Owners of other companies registered in Cyprus include Lisin's competitor Alexei Mordashov (worth $15.3 billion), nickel tycoon Vladimir Potanin ($14.5 billion) and oil baron Vagit Alekperov ($13.5 billion). There is also Suleyman Kerimov ($6.5 billion), a dubious investor who was interested in buying a three-percent stake in Deutsche Bank in 2008, and Internet czar and friend of Prime Minister Dmitry Medvedev Alisher Usmanov, who topped the list of Russia's richest men last year at $18.1 billion. Yelena Baturina ($1.1 billion), the wife of former Moscow Mayor Yury Luzhkov, who has been accused of corruption by the Kremlin, has also allegedly moved some of her assets through Cyprus.

The case of fertilizer magnate Dmitry Rybolovlev shows how closely intertwined Russian oligarchs are with the Cypriot financial system. More than two years ago, Rybolovlev increased his share in the Bank of Cyprus to just under 10 percent. This makes the Russian, whose assets are estimated at $9 billion, the biggest single shareholder in the Mediterranean country's most important bank.

In the 1990s Rybolovlev, now 46, developed Uralkali into the largest potash producer in the country in the Siberian region of Perm. In 1996, he was held in jail for 11 months on the suspicion he was involved in the murder of another businessman, although he was ultimately acquitted for lack of evidence. He acquired a $100-million estate in Palm Beach, Florida from American real estate tycoon Donald Trump in 2008. In 2011, Rybolovlev, a sports fan, bought the AS Monaco football club. He owns a $110-million yacht, and his exquisite art collection includes paintings by Modigliani, Van Gogh and Picasso.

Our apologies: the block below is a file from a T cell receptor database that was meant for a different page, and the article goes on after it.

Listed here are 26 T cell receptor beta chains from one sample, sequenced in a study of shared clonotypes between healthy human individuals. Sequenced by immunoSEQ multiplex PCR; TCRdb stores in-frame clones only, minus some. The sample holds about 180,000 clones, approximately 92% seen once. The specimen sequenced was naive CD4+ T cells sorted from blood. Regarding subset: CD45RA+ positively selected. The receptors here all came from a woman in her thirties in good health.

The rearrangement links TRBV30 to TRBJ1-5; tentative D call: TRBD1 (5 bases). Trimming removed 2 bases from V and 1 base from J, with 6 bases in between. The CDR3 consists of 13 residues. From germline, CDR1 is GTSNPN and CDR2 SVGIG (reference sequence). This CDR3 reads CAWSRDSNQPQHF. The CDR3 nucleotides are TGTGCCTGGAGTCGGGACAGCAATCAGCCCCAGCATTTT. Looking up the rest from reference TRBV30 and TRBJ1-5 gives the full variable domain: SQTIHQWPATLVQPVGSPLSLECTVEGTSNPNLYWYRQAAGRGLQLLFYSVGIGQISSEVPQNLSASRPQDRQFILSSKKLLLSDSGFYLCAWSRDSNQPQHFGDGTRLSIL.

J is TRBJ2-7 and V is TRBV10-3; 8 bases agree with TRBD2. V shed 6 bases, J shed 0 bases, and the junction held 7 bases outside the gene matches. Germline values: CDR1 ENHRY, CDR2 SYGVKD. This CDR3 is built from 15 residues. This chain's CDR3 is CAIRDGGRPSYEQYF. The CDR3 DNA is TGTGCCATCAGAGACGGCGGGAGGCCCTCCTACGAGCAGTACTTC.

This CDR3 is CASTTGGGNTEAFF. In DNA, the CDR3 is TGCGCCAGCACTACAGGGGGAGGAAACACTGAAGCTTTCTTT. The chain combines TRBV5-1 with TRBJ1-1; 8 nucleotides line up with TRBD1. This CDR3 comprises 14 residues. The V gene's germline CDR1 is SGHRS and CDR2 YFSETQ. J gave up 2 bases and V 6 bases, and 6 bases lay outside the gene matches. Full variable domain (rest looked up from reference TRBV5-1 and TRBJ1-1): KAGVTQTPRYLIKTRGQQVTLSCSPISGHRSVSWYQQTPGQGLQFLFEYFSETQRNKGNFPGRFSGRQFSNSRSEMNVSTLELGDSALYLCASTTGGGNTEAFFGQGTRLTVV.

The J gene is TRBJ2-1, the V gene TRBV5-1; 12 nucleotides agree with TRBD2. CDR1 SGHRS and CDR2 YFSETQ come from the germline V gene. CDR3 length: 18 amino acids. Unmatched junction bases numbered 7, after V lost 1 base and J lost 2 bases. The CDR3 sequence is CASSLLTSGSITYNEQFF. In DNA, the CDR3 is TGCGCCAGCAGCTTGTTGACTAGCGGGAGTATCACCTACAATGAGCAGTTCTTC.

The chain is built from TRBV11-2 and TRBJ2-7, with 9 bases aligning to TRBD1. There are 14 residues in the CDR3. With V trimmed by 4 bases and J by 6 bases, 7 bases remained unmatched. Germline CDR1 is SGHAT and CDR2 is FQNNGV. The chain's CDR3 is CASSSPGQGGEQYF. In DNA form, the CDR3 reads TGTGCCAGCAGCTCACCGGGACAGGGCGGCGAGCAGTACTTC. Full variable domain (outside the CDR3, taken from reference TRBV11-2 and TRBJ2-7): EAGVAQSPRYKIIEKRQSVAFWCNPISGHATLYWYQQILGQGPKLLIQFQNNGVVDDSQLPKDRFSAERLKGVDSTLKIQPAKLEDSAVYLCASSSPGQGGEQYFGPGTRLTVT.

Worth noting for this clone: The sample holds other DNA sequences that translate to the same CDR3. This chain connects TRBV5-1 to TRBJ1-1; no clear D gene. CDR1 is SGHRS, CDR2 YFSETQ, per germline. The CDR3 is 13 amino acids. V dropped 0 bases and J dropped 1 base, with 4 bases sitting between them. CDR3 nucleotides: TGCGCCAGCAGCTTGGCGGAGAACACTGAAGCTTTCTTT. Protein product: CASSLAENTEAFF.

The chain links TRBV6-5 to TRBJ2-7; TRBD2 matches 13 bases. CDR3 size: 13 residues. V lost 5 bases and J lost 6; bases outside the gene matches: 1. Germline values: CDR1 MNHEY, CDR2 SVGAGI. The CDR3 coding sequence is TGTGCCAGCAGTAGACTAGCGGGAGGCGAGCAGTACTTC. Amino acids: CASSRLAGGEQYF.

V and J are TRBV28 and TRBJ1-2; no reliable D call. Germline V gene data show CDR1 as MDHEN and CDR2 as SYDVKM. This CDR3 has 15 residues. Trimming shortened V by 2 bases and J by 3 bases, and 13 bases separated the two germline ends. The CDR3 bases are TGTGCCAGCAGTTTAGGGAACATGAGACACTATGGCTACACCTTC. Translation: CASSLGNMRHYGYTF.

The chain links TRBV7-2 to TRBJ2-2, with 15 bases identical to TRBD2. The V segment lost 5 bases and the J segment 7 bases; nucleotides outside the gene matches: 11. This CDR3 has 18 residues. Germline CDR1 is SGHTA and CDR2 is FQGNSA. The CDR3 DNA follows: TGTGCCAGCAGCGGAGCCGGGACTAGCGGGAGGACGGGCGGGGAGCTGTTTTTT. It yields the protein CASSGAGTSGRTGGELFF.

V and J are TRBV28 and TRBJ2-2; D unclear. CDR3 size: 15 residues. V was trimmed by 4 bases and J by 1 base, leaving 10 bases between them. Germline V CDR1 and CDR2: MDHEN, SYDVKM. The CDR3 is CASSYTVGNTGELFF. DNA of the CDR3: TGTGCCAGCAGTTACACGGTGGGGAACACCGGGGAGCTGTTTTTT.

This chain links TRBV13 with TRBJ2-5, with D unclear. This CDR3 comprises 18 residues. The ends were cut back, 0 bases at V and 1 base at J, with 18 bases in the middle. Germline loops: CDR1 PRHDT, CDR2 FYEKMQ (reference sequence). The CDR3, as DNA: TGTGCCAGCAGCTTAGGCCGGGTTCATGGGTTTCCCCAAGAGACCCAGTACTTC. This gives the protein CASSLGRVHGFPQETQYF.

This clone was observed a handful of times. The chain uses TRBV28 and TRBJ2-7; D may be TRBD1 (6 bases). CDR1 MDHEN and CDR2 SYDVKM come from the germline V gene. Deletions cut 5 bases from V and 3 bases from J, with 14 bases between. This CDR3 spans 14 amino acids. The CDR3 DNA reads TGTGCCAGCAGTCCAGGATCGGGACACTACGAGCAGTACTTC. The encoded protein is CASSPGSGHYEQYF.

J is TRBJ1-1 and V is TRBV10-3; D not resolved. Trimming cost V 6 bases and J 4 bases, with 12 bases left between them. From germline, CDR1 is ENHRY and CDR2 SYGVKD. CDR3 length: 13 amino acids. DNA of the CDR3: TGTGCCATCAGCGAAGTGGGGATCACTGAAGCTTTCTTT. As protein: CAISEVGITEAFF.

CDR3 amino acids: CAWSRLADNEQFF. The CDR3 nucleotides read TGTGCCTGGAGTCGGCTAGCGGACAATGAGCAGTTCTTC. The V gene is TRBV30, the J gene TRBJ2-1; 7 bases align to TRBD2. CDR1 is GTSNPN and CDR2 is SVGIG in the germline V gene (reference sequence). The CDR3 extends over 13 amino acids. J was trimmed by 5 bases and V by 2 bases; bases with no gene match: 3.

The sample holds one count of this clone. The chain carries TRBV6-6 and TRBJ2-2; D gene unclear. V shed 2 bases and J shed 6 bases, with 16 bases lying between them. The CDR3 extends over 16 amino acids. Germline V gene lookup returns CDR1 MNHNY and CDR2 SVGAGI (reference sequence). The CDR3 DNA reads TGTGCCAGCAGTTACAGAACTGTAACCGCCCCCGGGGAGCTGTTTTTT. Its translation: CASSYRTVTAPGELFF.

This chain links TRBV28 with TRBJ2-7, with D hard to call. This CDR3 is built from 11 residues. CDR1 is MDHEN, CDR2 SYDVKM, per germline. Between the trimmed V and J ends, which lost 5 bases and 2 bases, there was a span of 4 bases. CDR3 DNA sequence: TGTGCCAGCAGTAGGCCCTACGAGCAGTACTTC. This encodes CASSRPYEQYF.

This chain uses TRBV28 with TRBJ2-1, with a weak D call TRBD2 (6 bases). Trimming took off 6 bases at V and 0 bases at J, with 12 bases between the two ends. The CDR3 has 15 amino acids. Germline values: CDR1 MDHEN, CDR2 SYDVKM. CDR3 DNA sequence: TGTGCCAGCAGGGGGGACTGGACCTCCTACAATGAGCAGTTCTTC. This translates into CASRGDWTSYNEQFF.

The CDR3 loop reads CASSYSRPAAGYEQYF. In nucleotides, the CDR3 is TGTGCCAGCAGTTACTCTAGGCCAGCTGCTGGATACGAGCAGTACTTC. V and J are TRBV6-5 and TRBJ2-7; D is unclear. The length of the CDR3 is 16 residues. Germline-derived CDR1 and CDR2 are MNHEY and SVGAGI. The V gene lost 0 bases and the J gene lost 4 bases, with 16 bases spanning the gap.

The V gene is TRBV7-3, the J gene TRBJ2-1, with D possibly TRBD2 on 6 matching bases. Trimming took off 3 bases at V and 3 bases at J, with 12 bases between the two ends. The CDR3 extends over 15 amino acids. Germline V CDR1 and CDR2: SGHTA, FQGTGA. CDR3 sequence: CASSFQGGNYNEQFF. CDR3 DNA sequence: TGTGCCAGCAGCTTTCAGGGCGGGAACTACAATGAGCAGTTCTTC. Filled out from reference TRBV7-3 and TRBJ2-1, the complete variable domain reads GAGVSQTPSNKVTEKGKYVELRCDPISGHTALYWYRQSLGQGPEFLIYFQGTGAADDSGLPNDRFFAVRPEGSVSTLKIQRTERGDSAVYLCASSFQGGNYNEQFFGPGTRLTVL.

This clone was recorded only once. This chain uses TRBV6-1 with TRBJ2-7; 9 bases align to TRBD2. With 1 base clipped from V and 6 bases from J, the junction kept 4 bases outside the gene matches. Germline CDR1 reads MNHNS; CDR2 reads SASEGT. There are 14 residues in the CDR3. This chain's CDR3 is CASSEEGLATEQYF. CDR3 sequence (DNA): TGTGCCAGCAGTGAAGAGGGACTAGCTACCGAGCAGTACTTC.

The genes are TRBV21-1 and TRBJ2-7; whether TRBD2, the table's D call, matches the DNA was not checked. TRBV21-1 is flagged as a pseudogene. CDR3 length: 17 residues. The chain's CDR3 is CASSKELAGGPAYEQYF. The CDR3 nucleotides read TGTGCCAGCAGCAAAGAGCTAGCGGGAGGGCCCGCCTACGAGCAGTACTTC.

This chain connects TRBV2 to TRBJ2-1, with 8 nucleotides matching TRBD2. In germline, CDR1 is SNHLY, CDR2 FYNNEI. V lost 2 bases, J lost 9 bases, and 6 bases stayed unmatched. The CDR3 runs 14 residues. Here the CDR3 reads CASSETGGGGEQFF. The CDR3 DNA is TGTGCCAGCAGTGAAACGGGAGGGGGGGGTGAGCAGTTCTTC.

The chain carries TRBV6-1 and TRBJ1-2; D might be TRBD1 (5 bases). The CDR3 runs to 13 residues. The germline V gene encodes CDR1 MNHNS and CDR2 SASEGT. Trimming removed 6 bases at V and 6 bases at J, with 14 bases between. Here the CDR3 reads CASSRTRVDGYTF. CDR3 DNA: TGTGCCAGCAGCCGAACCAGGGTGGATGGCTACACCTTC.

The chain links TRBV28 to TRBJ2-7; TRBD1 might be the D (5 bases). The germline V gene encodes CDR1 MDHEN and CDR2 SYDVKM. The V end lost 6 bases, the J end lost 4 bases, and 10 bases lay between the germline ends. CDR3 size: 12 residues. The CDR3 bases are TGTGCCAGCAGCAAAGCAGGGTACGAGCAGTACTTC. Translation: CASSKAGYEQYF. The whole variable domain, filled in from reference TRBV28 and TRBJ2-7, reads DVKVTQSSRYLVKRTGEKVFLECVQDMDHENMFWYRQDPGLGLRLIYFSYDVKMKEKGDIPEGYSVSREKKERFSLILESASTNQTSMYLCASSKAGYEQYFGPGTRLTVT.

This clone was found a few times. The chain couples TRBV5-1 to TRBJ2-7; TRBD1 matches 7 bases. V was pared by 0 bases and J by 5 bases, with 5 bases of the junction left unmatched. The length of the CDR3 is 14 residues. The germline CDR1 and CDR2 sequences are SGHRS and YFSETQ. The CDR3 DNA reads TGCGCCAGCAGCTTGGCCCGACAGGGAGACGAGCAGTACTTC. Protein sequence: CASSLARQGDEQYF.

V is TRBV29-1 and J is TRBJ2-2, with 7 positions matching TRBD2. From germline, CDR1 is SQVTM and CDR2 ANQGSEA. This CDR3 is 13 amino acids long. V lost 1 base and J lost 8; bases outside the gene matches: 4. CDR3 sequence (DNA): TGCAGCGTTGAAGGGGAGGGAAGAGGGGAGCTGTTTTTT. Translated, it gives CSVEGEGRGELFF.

But tax fugitives aren't the only ones drawn to the island. "A classic route for laundering illegal Russian funds first passes through offshore companies, in the Caribbean, for example, and then through accounts in Cyprus," reports the Organization for Economic Cooperation and Development (OECD) Working Group on Bribery.

Cyprus has only a one-percent share of the global market for international financial service exports. Nevertheless, it's in the top third of countries listed on the Financial Secrecy Index, a sort of international ranking of tax and money-laundering havens.

The Cypriot government, on the other hand, stresses that upon joining the European Union in 2004, the country adopted all regulations and laws to fight money laundering, as well as creating new government agencies. Independent auditing institutes and international organizations have given Cyprus their seals of approval again and again, and the parliament has also approved the measures called for by the "troika," made up of the European Commission, the European Central Bank (ECB) and the International Monetary Fund (IMF).

For this reason, European politicians involved in the bailout talks are determined to put more pressure on the government in Nicosia. According to internal documents prepared for euro zone finance ministers, many foreign investors in Cyprus disguise their identity, and about a third of investors are unknown to the Cypriot authorities. The European politicians are also troubled by the fact that Cyprus seeks to attract investors with excessively low tax rates. Currently companies on the island are only subject to a 10-percent corporate income tax.

By Guylain Gustave Moke
Political Analyst/Writer
Investigative Journalist

sources: IMF's documents & reports
              Economic Cooperation and Development (OECD): Reports
              European Central Bank (ECB): Reports
              Financial Secrecy Index